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Coalition of Education Groups Call on AFT to Denounce Pro-BDS Resolutions

The letter advocated for Weingarten to call for the repeal of the resolutions, implement “new training programs” regarding antisemitism and “develop a plan to repair the damage that has been done by recent actions.”
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June 17, 2021
American Federation of Teachers President Randi Weingarten speaks to the audience at the annual convention of the American Federation of Teachers July 13, 2018 at the David L. Lawrence Convention Center in Pittsburgh, Pennsylvania. (Photo by Jeff Swensen/Getty Images)

A coalition of education groups called for the American Federation of Teachers (AFT) to denounce resolutions expressing support for the Boycott, Divestment and Sanctions (BDS) movement recently passed by its affiliates in San Francisco and Los Angeles.

The groups, which included Parents Defending Education, Coalition for Jewish Values and Alliance for Constructive Ethnic Studies, wrote in a June 15 letter to AFT President Randi Weingarten that the resolutions “falsely accuse Israel of ‘apartheid and war crimes’” and argued that the BDS movement aims for the “destruction of Israel.” “We are troubled that you have not condemned this egregious embrace of anti-Semitism by the United Educators of San Francisco (UESF) and United Teachers of Los Angeles (UTLA) or demanded that the AFT affiliates repeal the resolutions. You are leaving the impression that anti-Semitism, unlike other forms of bigotry, is tolerated in your ranks.

“This is a terrible message to send at a moment when clarity and leadership are needed. We saw once again in recent weeks how inflammatory and dishonest anti-Israel rhetoric, when left unchallenged, can escalate to physical attacks on Jews. It is unacceptable that the teachers’ union you head has affiliates that are using the AFT’s name and infrastructure to promote this kind of hateful rhetoric.”

The letter advocated for Weingarten to call for the repeal of the resolutions, implement “new training programs” regarding antisemitism and “develop a plan to repair the damage that has been done by [the union affiliates’] recent actions.” The letter also asked Weingarten to imagine if she were a Jewish student subjected to anti-Israel lectures from a teacher. “This teacher falsely accuses Israel of all manner of crimes and offenses, embraces in the name of ‘social justice’ the anti-Semitic and often violent BDS movement, and supports the destruction of only one country in the entire world – the Jewish country. How should that Jewish child feel about his or her teacher and school? And how should all this make the rest of us feel about your leadership of the AFT?”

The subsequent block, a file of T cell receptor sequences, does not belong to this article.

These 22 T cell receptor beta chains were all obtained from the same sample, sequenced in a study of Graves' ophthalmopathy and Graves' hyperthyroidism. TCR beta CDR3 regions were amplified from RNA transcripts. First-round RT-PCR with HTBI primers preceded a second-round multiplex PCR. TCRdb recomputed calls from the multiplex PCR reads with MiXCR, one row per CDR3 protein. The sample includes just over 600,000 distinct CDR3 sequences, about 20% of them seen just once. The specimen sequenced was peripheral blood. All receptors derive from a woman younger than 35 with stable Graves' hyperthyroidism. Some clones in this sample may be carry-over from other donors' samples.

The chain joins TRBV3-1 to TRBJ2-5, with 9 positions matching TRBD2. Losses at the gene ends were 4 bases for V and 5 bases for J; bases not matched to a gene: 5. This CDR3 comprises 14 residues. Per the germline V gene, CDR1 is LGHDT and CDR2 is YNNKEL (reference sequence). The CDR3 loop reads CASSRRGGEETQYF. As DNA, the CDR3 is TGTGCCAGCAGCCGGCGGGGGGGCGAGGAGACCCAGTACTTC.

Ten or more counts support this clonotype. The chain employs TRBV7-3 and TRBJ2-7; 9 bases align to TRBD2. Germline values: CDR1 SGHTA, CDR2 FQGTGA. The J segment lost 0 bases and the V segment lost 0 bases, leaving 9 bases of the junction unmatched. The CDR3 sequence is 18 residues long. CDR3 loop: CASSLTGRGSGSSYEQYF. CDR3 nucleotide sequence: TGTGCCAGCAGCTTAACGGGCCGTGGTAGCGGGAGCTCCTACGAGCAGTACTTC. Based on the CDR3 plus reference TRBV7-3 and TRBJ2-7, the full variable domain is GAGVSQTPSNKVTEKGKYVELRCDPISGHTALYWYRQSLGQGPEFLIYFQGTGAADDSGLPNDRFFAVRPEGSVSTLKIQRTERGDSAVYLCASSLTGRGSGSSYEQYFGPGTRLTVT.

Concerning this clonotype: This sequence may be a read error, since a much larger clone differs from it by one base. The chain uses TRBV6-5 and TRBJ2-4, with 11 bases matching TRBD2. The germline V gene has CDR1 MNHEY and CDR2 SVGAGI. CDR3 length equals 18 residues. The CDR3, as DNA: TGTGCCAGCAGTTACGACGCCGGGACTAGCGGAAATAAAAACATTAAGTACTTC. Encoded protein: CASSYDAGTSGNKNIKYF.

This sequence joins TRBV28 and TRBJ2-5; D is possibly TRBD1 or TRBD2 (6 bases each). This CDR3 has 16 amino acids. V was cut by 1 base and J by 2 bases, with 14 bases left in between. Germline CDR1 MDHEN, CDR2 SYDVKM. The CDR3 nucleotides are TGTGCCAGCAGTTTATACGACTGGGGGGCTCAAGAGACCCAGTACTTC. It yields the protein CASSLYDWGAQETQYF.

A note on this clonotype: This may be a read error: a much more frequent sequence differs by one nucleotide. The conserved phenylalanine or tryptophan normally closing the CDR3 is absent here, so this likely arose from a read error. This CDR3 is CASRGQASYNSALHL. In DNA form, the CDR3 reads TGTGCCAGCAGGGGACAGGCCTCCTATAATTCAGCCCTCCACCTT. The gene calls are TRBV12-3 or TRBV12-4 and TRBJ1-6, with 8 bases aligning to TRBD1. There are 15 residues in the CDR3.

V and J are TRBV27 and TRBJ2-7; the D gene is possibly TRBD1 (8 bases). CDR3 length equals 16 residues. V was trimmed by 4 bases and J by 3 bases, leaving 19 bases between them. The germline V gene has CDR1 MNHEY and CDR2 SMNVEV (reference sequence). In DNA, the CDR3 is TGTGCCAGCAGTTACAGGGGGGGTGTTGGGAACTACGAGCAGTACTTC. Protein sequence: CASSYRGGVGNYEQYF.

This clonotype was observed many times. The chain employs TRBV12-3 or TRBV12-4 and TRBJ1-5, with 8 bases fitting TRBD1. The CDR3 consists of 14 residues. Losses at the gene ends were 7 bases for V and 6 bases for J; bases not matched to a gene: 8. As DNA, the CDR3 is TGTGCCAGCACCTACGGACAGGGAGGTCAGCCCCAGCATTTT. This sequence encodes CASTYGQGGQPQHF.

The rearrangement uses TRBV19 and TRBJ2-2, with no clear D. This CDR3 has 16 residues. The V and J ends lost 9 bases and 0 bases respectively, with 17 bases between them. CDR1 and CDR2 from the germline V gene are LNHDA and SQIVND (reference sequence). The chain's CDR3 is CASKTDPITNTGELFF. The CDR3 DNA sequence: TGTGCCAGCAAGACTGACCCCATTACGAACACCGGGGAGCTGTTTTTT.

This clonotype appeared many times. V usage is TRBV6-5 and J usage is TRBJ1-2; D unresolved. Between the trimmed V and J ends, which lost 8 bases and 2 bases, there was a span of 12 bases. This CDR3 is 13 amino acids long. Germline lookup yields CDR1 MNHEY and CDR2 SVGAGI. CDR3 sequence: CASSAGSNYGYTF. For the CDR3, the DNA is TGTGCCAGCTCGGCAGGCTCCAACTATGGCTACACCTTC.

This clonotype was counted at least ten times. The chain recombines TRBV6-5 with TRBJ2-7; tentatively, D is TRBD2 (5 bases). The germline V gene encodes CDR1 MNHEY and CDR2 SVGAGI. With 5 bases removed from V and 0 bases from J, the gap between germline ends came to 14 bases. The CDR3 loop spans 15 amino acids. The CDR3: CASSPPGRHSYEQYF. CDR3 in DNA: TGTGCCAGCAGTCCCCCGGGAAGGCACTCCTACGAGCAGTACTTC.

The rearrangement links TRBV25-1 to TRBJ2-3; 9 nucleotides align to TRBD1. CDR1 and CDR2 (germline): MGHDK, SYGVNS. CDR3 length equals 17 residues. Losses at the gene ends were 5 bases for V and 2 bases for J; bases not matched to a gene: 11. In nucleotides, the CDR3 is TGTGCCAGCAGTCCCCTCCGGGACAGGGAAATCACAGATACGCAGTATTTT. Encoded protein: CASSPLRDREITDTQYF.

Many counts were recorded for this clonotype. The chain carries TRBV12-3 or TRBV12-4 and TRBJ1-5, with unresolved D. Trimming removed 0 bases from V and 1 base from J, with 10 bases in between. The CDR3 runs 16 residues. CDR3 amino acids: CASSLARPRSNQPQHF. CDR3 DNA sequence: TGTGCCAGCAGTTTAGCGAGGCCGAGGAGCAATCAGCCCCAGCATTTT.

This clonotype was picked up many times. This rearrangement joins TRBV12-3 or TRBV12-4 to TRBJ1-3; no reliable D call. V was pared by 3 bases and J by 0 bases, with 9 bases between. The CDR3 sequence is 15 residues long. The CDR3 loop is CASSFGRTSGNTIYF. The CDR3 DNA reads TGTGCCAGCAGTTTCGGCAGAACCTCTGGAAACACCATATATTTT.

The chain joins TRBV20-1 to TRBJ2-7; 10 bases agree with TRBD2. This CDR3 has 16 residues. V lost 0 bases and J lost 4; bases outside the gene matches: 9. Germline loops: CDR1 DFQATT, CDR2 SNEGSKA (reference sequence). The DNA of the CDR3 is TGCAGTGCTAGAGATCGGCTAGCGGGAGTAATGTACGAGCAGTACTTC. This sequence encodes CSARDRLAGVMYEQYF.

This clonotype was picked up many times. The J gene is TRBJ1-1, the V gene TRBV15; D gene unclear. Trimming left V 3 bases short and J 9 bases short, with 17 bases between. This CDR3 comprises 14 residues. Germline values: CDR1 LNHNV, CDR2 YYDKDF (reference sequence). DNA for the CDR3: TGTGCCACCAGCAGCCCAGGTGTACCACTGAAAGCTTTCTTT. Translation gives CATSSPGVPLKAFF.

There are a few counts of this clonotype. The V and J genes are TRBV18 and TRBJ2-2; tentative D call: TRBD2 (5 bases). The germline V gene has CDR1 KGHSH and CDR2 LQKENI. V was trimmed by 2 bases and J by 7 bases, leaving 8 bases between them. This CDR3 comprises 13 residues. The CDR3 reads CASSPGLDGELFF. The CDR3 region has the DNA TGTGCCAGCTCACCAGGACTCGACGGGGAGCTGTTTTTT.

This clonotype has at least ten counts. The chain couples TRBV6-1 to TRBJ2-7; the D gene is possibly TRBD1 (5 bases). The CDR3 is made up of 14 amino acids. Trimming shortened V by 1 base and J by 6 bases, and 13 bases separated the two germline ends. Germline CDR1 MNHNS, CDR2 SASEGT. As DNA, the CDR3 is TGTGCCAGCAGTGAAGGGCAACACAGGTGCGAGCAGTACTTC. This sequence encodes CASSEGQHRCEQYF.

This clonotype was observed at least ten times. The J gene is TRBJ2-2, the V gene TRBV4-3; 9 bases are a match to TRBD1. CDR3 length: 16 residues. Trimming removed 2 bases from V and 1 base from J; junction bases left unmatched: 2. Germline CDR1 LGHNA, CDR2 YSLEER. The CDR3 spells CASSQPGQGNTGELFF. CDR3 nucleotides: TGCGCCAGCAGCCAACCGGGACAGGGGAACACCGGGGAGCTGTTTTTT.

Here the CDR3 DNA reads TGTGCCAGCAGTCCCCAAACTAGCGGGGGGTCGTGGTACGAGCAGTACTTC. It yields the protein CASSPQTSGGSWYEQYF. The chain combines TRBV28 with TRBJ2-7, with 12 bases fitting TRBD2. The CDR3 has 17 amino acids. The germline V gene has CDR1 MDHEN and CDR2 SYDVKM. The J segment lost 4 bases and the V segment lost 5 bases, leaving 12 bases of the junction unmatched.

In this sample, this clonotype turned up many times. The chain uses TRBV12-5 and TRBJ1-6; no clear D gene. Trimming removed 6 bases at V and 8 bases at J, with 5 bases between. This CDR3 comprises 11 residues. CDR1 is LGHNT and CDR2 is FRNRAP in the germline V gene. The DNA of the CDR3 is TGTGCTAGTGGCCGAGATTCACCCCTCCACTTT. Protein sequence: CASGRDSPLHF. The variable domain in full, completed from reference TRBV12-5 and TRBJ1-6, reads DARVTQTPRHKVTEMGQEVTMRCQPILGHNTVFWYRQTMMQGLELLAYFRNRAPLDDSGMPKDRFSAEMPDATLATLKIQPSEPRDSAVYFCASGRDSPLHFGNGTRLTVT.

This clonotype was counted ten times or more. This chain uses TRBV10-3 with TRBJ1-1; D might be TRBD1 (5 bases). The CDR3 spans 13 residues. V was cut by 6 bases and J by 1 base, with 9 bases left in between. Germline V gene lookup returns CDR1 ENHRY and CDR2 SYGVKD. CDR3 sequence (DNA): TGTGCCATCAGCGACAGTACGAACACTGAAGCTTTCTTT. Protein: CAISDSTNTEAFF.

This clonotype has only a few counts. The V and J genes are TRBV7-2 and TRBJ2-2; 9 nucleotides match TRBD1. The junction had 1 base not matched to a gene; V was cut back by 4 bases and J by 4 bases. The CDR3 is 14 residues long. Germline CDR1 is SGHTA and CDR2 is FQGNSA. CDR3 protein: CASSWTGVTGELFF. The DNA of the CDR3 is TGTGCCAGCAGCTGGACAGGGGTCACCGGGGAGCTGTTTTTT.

Nicole Neilly, president and founder of Parents Defending Education, said in a statement to the Journal, “Jewish students deserve to learn – and Jewish teachers deserve to teach – in an environment free from discrimination and anti-Semitism. This kind of activism is wholly inappropriate and has no place in American schools.”

“Jewish students deserve to learn – and Jewish teachers deserve to teach – in an environment free from discrimination and anti-Semitism. This kind of activism is wholly inappropriate and has no place in American schools.”

When asked to respond to the letter, a spokesperson for the AFT referred the Journal to a letter that Weingarten sent to Anti-Defamation League CEO Jonathan Greenblatt on June 14 in response to Greenblatt’s concern over UTLA’s pending vote on a pro-BDS motion in September. Weingarten wrote that she understands Greenblatt’s “unease about Jewish students and educators feeling harassed and frightened in response to the wave of antisemitism that has taken hold in the United States and the world” and touted AFT’s efforts to fight antisemitism and other forms of bigotry.